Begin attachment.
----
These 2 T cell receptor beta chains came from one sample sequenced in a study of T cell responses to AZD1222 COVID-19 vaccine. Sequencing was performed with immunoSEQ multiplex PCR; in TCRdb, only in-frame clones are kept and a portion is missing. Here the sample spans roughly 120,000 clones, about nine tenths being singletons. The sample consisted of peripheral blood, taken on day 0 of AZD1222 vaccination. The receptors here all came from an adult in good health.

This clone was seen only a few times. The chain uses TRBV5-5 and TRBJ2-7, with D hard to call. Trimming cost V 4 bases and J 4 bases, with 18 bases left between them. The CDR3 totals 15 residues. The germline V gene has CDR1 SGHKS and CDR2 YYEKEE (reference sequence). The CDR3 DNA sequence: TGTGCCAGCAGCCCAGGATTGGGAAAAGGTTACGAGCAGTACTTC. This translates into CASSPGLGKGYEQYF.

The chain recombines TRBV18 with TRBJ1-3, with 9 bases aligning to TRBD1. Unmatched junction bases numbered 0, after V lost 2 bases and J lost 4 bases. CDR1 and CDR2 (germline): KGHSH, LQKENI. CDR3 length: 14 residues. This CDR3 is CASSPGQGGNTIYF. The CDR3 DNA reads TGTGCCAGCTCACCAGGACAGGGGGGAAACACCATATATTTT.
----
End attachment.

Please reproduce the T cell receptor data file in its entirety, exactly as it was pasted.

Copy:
These 2 T cell receptor beta chains came from one sample sequenced in a study of T cell responses to AZD1222 COVID-19 vaccine. Sequencing was performed with immunoSEQ multiplex PCR; in TCRdb, only in-frame clones are kept and a portion is missing. Here the sample spans roughly 120,000 clones, about nine tenths being singletons. The sample consisted of peripheral blood, taken on day 0 of AZD1222 vaccination. The receptors here all came from an adult in good health.

This clone was seen only a few times. The chain uses TRBV5-5 and TRBJ2-7, with D hard to call. Trimming cost V 4 bases and J 4 bases, with 18 bases left between them. The CDR3 totals 15 residues. The germline V gene has CDR1 SGHKS and CDR2 YYEKEE (reference sequence). The CDR3 DNA sequence: TGTGCCAGCAGCCCAGGATTGGGAAAAGGTTACGAGCAGTACTTC. This translates into CASSPGLGKGYEQYF.

The chain recombines TRBV18 with TRBJ1-3, with 9 bases aligning to TRBD1. Unmatched junction bases numbered 0, after V lost 2 bases and J lost 4 bases. CDR1 and CDR2 (germline): KGHSH, LQKENI. CDR3 length: 14 residues. This CDR3 is CASSPGQGGNTIYF. The CDR3 DNA reads TGTGCCAGCTCACCAGGACAGGGGGGAAACACCATATATTTT.